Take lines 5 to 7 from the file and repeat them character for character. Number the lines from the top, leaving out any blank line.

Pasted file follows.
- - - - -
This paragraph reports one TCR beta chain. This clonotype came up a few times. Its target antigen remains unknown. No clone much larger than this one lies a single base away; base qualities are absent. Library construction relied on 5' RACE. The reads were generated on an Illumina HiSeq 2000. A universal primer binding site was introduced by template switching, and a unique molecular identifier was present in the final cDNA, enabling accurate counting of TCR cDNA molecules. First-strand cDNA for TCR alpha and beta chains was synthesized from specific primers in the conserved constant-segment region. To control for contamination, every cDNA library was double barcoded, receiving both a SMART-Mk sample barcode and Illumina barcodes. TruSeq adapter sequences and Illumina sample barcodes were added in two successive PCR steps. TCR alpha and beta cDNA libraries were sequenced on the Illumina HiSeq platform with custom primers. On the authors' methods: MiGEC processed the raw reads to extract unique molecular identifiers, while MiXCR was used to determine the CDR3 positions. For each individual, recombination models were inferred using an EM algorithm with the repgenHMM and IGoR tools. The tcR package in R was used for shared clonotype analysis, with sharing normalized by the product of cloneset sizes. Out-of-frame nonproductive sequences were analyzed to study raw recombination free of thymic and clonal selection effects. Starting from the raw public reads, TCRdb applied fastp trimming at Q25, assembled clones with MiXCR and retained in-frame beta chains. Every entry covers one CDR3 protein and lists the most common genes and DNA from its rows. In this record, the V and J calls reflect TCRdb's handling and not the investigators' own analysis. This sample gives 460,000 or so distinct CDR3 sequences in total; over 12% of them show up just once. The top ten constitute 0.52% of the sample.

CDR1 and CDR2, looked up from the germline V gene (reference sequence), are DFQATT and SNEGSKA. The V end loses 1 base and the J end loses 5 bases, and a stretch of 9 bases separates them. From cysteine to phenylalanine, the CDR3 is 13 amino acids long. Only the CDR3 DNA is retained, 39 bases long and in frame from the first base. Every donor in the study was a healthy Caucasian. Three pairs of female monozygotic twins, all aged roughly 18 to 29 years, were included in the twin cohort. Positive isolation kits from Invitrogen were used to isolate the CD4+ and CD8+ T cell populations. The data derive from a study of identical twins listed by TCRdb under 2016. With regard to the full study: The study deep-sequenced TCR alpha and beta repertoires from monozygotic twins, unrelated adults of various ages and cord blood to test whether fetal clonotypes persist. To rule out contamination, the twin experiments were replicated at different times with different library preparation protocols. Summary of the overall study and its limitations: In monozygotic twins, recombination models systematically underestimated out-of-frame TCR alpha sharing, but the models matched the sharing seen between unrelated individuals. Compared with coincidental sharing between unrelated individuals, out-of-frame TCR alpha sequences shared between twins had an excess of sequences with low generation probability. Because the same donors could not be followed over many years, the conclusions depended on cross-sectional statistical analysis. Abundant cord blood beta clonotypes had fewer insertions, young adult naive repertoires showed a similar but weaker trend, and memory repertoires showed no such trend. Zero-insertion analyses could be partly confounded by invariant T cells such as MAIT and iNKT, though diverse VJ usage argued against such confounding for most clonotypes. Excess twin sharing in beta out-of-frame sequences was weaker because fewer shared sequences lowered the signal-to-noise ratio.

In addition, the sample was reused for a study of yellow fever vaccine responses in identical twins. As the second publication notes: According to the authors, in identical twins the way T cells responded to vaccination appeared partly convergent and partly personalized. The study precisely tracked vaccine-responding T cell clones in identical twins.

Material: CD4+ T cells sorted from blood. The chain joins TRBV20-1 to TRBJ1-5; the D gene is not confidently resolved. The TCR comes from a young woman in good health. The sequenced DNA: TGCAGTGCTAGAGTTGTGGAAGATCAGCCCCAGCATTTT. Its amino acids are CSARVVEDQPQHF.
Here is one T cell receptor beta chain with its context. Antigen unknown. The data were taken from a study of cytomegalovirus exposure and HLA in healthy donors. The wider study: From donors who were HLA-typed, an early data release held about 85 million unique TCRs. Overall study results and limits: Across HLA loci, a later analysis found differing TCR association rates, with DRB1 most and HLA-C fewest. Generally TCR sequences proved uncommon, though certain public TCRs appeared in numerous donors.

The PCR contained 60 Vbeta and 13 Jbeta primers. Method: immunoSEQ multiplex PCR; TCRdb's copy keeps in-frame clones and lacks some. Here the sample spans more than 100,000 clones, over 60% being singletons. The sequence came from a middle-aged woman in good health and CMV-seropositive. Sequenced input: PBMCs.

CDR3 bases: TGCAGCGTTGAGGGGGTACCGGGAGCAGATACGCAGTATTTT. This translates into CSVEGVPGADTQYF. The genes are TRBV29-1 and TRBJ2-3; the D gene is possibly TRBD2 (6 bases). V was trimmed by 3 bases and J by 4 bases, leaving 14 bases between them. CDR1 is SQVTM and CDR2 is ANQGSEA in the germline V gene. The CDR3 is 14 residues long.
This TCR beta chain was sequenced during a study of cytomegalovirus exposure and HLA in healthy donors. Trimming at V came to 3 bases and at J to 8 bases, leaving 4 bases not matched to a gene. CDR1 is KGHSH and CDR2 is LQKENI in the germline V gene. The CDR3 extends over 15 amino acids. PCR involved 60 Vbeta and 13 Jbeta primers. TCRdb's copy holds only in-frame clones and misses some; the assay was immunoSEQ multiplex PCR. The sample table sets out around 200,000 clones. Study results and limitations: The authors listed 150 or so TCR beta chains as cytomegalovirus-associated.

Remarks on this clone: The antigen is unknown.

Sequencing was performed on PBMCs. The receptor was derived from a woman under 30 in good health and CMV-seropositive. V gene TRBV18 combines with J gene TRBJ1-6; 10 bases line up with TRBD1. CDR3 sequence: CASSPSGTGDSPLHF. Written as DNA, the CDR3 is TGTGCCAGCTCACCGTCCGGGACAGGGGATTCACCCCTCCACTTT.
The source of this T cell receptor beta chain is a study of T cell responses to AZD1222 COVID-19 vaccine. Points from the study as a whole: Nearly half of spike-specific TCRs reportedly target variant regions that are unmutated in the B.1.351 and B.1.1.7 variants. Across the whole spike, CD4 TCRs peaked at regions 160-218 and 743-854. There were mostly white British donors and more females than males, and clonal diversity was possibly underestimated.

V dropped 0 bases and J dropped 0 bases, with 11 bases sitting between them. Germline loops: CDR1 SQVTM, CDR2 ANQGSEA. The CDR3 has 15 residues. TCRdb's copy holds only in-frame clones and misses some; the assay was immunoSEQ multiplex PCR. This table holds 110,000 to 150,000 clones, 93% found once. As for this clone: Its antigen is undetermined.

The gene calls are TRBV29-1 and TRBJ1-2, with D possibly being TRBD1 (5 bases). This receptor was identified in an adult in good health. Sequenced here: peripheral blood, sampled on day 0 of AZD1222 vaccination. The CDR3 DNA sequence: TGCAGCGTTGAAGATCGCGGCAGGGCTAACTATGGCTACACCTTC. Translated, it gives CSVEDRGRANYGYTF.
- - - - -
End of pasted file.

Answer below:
Here is one T cell receptor beta chain with its context. Antigen unknown. The data were taken from a study of cytomegalovirus exposure and HLA in healthy donors. The wider study: From donors who were HLA-typed, an early data release held about 85 million unique TCRs. Overall study results and limits: Across HLA loci, a later analysis found differing TCR association rates, with DRB1 most and HLA-C fewest. Generally TCR sequences proved uncommon, though certain public TCRs appeared in numerous donors.

The PCR contained 60 Vbeta and 13 Jbeta primers. Method: immunoSEQ multiplex PCR; TCRdb's copy keeps in-frame clones and lacks some. Here the sample spans more than 100,000 clones, over 60% being singletons. The sequence came from a middle-aged woman in good health and CMV-seropositive. Sequenced input: PBMCs.

CDR3 bases: TGCAGCGTTGAGGGGGTACCGGGAGCAGATACGCAGTATTTT. This translates into CSVEGVPGADTQYF. The genes are TRBV29-1 and TRBJ2-3; the D gene is possibly TRBD2 (6 bases). V was trimmed by 3 bases and J by 4 bases, leaving 14 bases between them. CDR1 is SQVTM and CDR2 is ANQGSEA in the germline V gene. The CDR3 is 14 residues long.